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The Agenda

NRO’s domestic-policy blog, by Reihan Salam.

Frist on Health Reform



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Bill Frist calls for sweeping Medicare reform:

Medicare and private insurance companies should reimburse providers not for each discrete service they provide but for managing a patient’s condition over an entire episode of care. In my own field, transplantation, for example, a payer should not separately reimburse 56 different nurses, doctors, pharmacies, imaging centers and hospitals. Instead, it should pay a heart transplant team a fixed sum (adjusted for risk) based on the diagnosis of “heart failure requiring transplantation.” The disbursement of that payment would then be made at the local level, where value can be most accurately determined, and waste most likely eliminated.

Ezra Klein suggests that “bundling” is in the bill, and he’s right, in a sense. The bill does try to nudge the health system in this direction through the use of various pilot programs. 

Bill Frist wants Medicare to “reimburse providers not for each discrete service they provide but for managing a patient’s condition over an entire episode of care.” This is called “bundling,” and it’s one of the central Medicare reforms in the bill.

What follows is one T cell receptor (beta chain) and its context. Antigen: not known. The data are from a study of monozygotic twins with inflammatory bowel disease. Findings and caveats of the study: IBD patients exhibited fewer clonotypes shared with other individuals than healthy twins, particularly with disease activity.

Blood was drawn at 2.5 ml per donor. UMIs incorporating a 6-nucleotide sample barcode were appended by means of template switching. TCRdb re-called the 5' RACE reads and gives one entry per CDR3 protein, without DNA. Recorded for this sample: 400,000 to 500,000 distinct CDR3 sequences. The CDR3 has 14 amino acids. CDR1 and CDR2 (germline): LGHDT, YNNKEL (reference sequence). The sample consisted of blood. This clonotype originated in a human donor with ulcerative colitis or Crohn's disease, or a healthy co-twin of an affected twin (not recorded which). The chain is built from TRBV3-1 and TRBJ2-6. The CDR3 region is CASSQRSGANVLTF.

But as Ezra knows, the bill does not actually do away with Medicare FFS wholesale. Frist is advocating something more far-reaching. 

One thing I find a bit vague is the following: “The disbursement of that payment would then be made at the local level, where value can be most accurately determined, and waste most likely eliminated.”

Would this entail the creation of new local bureaucracies? Roger Feldman outlines another approach — the medical indemnity approach — in How to Fix Medicare: Let’s Pay Patients, Not Physicians.

Under Feldman’s “medical indemnity” proposal, Medicare would pay each patient a fixed amount of money, reserving larger subsidies for sicker people. Patients, in turn, would select their own medical services from providers who would set their own competitive rates. A medical indemnity system would do away with the distortion in patients’ incentives wrought by conventional Medicare coverage. Given a fixed amount of money to spend on medical care, patients would have strong incentives to shop for the combination of services, providers, and prices that most closely meet their needs.

I can’t speak to how well this approach would work in practice, but it’s intriguing.



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